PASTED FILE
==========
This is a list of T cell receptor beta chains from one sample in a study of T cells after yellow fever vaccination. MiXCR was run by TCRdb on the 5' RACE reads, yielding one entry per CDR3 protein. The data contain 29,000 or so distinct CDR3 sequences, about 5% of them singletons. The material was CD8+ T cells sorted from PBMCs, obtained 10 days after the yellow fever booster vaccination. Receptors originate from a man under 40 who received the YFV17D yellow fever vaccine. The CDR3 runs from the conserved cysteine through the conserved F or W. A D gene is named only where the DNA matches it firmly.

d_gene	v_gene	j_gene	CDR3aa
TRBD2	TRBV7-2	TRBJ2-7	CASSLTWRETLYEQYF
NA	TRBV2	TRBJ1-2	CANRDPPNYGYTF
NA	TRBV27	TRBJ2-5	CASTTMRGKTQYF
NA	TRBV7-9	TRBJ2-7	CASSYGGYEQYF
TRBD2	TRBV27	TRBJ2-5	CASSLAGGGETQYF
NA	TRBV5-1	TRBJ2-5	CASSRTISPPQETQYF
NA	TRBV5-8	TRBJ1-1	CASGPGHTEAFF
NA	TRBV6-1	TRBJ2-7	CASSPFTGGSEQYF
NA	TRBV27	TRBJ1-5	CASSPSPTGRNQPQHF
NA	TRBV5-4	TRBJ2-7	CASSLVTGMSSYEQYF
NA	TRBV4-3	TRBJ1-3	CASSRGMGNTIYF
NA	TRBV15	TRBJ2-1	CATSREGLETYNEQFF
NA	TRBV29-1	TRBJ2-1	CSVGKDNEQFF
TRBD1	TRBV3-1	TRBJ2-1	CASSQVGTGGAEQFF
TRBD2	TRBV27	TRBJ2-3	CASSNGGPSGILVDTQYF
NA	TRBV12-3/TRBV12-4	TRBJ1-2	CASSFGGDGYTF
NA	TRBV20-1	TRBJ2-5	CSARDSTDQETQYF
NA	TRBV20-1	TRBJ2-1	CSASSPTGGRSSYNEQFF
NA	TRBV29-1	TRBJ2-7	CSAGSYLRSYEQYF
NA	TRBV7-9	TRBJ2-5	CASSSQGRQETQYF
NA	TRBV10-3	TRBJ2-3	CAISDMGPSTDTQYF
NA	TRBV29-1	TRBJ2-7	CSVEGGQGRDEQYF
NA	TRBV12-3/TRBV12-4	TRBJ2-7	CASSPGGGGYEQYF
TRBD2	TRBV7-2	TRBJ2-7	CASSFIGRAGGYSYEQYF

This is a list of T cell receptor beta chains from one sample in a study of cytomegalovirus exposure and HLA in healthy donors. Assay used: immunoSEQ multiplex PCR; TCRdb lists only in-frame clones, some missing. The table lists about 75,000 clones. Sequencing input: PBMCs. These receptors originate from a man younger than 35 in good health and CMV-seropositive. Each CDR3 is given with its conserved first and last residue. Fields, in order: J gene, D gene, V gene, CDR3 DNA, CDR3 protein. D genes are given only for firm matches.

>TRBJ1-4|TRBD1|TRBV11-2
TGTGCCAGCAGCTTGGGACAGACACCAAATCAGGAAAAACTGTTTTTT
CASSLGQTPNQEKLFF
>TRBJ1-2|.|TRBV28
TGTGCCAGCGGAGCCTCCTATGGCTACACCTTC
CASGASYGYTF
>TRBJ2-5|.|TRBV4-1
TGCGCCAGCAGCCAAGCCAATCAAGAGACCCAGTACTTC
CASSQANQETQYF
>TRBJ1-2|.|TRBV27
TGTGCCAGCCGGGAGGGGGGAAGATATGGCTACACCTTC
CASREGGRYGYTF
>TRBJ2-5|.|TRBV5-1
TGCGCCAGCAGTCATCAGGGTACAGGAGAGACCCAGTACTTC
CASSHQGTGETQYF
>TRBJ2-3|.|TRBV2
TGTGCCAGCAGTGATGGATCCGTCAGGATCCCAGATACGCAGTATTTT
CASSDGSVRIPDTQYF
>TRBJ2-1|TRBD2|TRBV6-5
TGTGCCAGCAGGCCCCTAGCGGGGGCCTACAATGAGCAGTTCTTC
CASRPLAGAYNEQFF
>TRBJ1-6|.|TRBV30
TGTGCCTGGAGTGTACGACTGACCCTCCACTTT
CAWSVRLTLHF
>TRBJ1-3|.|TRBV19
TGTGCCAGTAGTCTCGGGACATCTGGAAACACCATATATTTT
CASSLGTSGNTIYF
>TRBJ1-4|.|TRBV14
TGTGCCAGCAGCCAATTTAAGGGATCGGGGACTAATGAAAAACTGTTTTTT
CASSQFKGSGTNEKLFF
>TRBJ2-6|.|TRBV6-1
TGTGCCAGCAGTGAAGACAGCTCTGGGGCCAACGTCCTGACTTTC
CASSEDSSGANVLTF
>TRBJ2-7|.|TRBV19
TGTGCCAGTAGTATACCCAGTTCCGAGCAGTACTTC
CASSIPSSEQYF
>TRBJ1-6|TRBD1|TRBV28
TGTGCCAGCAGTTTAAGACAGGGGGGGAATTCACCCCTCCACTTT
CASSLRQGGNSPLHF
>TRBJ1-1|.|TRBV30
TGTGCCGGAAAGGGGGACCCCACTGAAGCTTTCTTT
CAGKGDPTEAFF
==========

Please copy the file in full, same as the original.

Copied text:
This is a list of T cell receptor beta chains from one sample in a study of T cells after yellow fever vaccination. MiXCR was run by TCRdb on the 5' RACE reads, yielding one entry per CDR3 protein. The data contain 29,000 or so distinct CDR3 sequences, about 5% of them singletons. The material was CD8+ T cells sorted from PBMCs, obtained 10 days after the yellow fever booster vaccination. Receptors originate from a man under 40 who received the YFV17D yellow fever vaccine. The CDR3 runs from the conserved cysteine through the conserved F or W. A D gene is named only where the DNA matches it firmly.

d_gene	v_gene	j_gene	CDR3aa
TRBD2	TRBV7-2	TRBJ2-7	CASSLTWRETLYEQYF
NA	TRBV2	TRBJ1-2	CANRDPPNYGYTF
NA	TRBV27	TRBJ2-5	CASTTMRGKTQYF
NA	TRBV7-9	TRBJ2-7	CASSYGGYEQYF
TRBD2	TRBV27	TRBJ2-5	CASSLAGGGETQYF
NA	TRBV5-1	TRBJ2-5	CASSRTISPPQETQYF
NA	TRBV5-8	TRBJ1-1	CASGPGHTEAFF
NA	TRBV6-1	TRBJ2-7	CASSPFTGGSEQYF
NA	TRBV27	TRBJ1-5	CASSPSPTGRNQPQHF
NA	TRBV5-4	TRBJ2-7	CASSLVTGMSSYEQYF
NA	TRBV4-3	TRBJ1-3	CASSRGMGNTIYF
NA	TRBV15	TRBJ2-1	CATSREGLETYNEQFF
NA	TRBV29-1	TRBJ2-1	CSVGKDNEQFF
TRBD1	TRBV3-1	TRBJ2-1	CASSQVGTGGAEQFF
TRBD2	TRBV27	TRBJ2-3	CASSNGGPSGILVDTQYF
NA	TRBV12-3/TRBV12-4	TRBJ1-2	CASSFGGDGYTF
NA	TRBV20-1	TRBJ2-5	CSARDSTDQETQYF
NA	TRBV20-1	TRBJ2-1	CSASSPTGGRSSYNEQFF
NA	TRBV29-1	TRBJ2-7	CSAGSYLRSYEQYF
NA	TRBV7-9	TRBJ2-5	CASSSQGRQETQYF
NA	TRBV10-3	TRBJ2-3	CAISDMGPSTDTQYF
NA	TRBV29-1	TRBJ2-7	CSVEGGQGRDEQYF
NA	TRBV12-3/TRBV12-4	TRBJ2-7	CASSPGGGGYEQYF
TRBD2	TRBV7-2	TRBJ2-7	CASSFIGRAGGYSYEQYF

This is a list of T cell receptor beta chains from one sample in a study of cytomegalovirus exposure and HLA in healthy donors. Assay used: immunoSEQ multiplex PCR; TCRdb lists only in-frame clones, some missing. The table lists about 75,000 clones. Sequencing input: PBMCs. These receptors originate from a man younger than 35 in good health and CMV-seropositive. Each CDR3 is given with its conserved first and last residue. Fields, in order: J gene, D gene, V gene, CDR3 DNA, CDR3 protein. D genes are given only for firm matches.

>TRBJ1-4|TRBD1|TRBV11-2
TGTGCCAGCAGCTTGGGACAGACACCAAATCAGGAAAAACTGTTTTTT
CASSLGQTPNQEKLFF
>TRBJ1-2|.|TRBV28
TGTGCCAGCGGAGCCTCCTATGGCTACACCTTC
CASGASYGYTF
>TRBJ2-5|.|TRBV4-1
TGCGCCAGCAGCCAAGCCAATCAAGAGACCCAGTACTTC
CASSQANQETQYF
>TRBJ1-2|.|TRBV27
TGTGCCAGCCGGGAGGGGGGAAGATATGGCTACACCTTC
CASREGGRYGYTF
>TRBJ2-5|.|TRBV5-1
TGCGCCAGCAGTCATCAGGGTACAGGAGAGACCCAGTACTTC
CASSHQGTGETQYF
>TRBJ2-3|.|TRBV2
TGTGCCAGCAGTGATGGATCCGTCAGGATCCCAGATACGCAGTATTTT
CASSDGSVRIPDTQYF
>TRBJ2-1|TRBD2|TRBV6-5
TGTGCCAGCAGGCCCCTAGCGGGGGCCTACAATGAGCAGTTCTTC
CASRPLAGAYNEQFF
>TRBJ1-6|.|TRBV30
TGTGCCTGGAGTGTACGACTGACCCTCCACTTT
CAWSVRLTLHF
>TRBJ1-3|.|TRBV19
TGTGCCAGTAGTCTCGGGACATCTGGAAACACCATATATTTT
CASSLGTSGNTIYF
>TRBJ1-4|.|TRBV14
TGTGCCAGCAGCCAATTTAAGGGATCGGGGACTAATGAAAAACTGTTTTTT
CASSQFKGSGTNEKLFF
>TRBJ2-6|.|TRBV6-1
TGTGCCAGCAGTGAAGACAGCTCTGGGGCCAACGTCCTGACTTTC
CASSEDSSGANVLTF
>TRBJ2-7|.|TRBV19
TGTGCCAGTAGTATACCCAGTTCCGAGCAGTACTTC
CASSIPSSEQYF
>TRBJ1-6|TRBD1|TRBV28
TGTGCCAGCAGTTTAAGACAGGGGGGGAATTCACCCCTCCACTTT
CASSLRQGGNSPLHF
>TRBJ1-1|.|TRBV30
TGTGCCGGAAAGGGGGACCCCACTGAAGCTTTCTTT
CAGKGDPTEAFF